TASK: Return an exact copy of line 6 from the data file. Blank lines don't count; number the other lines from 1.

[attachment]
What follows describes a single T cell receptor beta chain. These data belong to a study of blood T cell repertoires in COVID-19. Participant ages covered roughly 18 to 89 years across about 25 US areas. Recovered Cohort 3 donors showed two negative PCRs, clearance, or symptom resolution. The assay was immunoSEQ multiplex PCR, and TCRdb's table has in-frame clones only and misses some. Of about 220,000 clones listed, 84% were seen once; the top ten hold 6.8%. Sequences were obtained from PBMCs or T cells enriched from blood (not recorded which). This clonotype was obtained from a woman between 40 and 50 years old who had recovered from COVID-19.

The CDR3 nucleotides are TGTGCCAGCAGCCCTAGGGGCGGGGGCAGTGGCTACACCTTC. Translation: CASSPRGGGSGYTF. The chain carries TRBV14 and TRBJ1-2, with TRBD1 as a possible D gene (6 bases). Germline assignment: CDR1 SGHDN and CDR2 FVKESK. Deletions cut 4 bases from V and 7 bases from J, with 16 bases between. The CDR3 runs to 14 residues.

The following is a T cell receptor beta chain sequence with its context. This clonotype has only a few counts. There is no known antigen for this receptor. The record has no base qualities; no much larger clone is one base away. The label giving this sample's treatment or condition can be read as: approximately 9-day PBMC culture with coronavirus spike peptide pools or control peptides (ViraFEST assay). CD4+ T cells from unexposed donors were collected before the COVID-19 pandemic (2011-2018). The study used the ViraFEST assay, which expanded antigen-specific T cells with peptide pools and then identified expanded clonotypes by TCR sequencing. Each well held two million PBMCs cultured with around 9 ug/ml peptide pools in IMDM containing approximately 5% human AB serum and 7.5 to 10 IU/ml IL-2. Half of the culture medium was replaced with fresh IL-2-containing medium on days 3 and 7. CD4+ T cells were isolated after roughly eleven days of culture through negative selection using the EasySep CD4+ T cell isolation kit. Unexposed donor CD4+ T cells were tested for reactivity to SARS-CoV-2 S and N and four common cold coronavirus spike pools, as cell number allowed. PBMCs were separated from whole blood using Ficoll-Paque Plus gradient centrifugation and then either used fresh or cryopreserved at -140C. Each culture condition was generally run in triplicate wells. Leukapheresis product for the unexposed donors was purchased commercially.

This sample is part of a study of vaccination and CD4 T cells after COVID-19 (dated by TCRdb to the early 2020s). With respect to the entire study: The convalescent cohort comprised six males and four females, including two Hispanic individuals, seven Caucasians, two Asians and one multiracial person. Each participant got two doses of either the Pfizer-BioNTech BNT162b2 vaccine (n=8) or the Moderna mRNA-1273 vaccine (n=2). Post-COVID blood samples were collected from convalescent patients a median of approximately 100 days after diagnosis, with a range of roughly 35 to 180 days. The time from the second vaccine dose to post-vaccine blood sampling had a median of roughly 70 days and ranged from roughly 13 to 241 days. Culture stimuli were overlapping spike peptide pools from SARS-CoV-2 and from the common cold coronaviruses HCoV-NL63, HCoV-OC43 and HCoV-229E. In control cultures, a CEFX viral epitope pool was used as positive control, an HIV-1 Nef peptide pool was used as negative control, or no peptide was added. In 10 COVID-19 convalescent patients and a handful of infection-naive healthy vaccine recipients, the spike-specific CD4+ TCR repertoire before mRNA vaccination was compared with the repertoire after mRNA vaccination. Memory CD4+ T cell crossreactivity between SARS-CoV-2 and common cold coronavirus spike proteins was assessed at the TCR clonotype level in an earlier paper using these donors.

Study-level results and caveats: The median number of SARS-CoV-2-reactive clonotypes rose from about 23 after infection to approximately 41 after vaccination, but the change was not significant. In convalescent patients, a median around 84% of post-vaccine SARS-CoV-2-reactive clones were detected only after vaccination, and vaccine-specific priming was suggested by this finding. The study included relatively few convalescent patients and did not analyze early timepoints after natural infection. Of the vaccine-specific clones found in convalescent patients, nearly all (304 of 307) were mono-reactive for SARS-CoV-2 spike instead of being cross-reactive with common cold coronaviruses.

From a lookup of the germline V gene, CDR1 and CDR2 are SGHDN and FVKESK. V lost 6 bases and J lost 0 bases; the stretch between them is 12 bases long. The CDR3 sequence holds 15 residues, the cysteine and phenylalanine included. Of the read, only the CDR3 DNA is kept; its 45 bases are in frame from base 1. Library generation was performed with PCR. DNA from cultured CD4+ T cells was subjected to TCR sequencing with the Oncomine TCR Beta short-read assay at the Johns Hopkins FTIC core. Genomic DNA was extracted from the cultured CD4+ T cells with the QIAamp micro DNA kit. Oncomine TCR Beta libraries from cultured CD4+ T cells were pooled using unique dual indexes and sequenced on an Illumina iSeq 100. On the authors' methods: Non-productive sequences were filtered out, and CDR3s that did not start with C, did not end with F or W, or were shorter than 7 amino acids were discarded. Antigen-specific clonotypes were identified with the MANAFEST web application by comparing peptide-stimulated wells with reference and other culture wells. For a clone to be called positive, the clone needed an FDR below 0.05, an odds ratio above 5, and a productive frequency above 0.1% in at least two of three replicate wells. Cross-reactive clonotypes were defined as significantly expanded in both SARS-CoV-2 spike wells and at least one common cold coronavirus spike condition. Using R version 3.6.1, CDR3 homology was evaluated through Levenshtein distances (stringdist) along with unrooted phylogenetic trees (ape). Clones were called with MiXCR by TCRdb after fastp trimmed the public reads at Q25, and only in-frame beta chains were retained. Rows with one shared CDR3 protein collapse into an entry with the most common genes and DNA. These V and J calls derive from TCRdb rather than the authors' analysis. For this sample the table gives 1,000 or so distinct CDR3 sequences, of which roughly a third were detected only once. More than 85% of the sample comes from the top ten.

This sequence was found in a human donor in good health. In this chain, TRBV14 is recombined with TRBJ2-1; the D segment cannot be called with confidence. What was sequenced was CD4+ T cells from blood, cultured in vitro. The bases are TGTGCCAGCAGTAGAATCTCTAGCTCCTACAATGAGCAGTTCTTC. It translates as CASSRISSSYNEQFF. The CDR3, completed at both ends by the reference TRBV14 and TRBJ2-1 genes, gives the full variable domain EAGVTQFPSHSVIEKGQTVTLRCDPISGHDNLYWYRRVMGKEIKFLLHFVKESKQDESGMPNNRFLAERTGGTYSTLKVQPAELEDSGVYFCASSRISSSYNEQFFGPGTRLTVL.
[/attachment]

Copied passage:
From a lookup of the germline V gene, CDR1 and CDR2 are SGHDN and FVKESK. V lost 6 bases and J lost 0 bases; the stretch between them is 12 bases long. The CDR3 sequence holds 15 residues, the cysteine and phenylalanine included. Of the read, only the CDR3 DNA is kept; its 45 bases are in frame from base 1. Library generation was performed with PCR. DNA from cultured CD4+ T cells was subjected to TCR sequencing with the Oncomine TCR Beta short-read assay at the Johns Hopkins FTIC core. Genomic DNA was extracted from the cultured CD4+ T cells with the QIAamp micro DNA kit. Oncomine TCR Beta libraries from cultured CD4+ T cells were pooled using unique dual indexes and sequenced on an Illumina iSeq 100. On the authors' methods: Non-productive sequences were filtered out, and CDR3s that did not start with C, did not end with F or W, or were shorter than 7 amino acids were discarded. Antigen-specific clonotypes were identified with the MANAFEST web application by comparing peptide-stimulated wells with reference and other culture wells. For a clone to be called positive, the clone needed an FDR below 0.05, an odds ratio above 5, and a productive frequency above 0.1% in at least two of three replicate wells. Cross-reactive clonotypes were defined as significantly expanded in both SARS-CoV-2 spike wells and at least one common cold coronavirus spike condition. Using R version 3.6.1, CDR3 homology was evaluated through Levenshtein distances (stringdist) along with unrooted phylogenetic trees (ape). Clones were called with MiXCR by TCRdb after fastp trimmed the public reads at Q25, and only in-frame beta chains were retained. Rows with one shared CDR3 protein collapse into an entry with the most common genes and DNA. These V and J calls derive from TCRdb rather than the authors' analysis. For this sample the table gives 1,000 or so distinct CDR3 sequences, of which roughly a third were detected only once. More than 85% of the sample comes from the top ten.